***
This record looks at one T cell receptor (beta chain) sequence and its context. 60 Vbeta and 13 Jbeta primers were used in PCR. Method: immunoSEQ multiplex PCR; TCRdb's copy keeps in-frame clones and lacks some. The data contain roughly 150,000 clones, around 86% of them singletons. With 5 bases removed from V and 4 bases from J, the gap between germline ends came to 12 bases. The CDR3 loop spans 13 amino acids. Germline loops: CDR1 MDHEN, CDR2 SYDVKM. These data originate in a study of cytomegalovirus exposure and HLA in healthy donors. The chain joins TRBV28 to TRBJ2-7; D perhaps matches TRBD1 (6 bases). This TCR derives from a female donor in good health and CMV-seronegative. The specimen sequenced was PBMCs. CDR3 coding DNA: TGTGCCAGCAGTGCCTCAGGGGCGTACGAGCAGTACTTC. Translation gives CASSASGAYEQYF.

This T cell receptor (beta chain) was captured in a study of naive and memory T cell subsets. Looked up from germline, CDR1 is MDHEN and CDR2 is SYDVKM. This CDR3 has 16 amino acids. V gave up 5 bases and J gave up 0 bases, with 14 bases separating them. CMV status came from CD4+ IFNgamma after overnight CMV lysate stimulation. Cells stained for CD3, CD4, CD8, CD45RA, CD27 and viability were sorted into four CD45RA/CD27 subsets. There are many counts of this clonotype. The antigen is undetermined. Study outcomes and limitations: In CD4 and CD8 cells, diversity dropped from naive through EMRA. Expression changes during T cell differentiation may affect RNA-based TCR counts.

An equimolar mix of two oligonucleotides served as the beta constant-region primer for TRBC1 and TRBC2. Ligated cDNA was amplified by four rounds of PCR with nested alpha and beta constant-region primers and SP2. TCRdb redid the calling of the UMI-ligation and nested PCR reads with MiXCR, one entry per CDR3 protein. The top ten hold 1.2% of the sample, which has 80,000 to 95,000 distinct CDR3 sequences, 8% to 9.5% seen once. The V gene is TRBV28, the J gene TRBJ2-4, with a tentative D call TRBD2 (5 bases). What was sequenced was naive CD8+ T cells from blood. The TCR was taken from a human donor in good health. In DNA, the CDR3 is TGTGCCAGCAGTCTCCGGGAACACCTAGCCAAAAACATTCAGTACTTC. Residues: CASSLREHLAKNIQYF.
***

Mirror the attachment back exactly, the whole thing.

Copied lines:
This record looks at one T cell receptor (beta chain) sequence and its context. 60 Vbeta and 13 Jbeta primers were used in PCR. Method: immunoSEQ multiplex PCR; TCRdb's copy keeps in-frame clones and lacks some. The data contain roughly 150,000 clones, around 86% of them singletons. With 5 bases removed from V and 4 bases from J, the gap between germline ends came to 12 bases. The CDR3 loop spans 13 amino acids. Germline loops: CDR1 MDHEN, CDR2 SYDVKM. These data originate in a study of cytomegalovirus exposure and HLA in healthy donors. The chain joins TRBV28 to TRBJ2-7; D perhaps matches TRBD1 (6 bases). This TCR derives from a female donor in good health and CMV-seronegative. The specimen sequenced was PBMCs. CDR3 coding DNA: TGTGCCAGCAGTGCCTCAGGGGCGTACGAGCAGTACTTC. Translation gives CASSASGAYEQYF.

This T cell receptor (beta chain) was captured in a study of naive and memory T cell subsets. Looked up from germline, CDR1 is MDHEN and CDR2 is SYDVKM. This CDR3 has 16 amino acids. V gave up 5 bases and J gave up 0 bases, with 14 bases separating them. CMV status came from CD4+ IFNgamma after overnight CMV lysate stimulation. Cells stained for CD3, CD4, CD8, CD45RA, CD27 and viability were sorted into four CD45RA/CD27 subsets. There are many counts of this clonotype. The antigen is undetermined. Study outcomes and limitations: In CD4 and CD8 cells, diversity dropped from naive through EMRA. Expression changes during T cell differentiation may affect RNA-based TCR counts.

An equimolar mix of two oligonucleotides served as the beta constant-region primer for TRBC1 and TRBC2. Ligated cDNA was amplified by four rounds of PCR with nested alpha and beta constant-region primers and SP2. TCRdb redid the calling of the UMI-ligation and nested PCR reads with MiXCR, one entry per CDR3 protein. The top ten hold 1.2% of the sample, which has 80,000 to 95,000 distinct CDR3 sequences, 8% to 9.5% seen once. The V gene is TRBV28, the J gene TRBJ2-4, with a tentative D call TRBD2 (5 bases). What was sequenced was naive CD8+ T cells from blood. The TCR was taken from a human donor in good health. In DNA, the CDR3 is TGTGCCAGCAGTCTCCGGGAACACCTAGCCAAAAACATTCAGTACTTC. Residues: CASSLREHLAKNIQYF.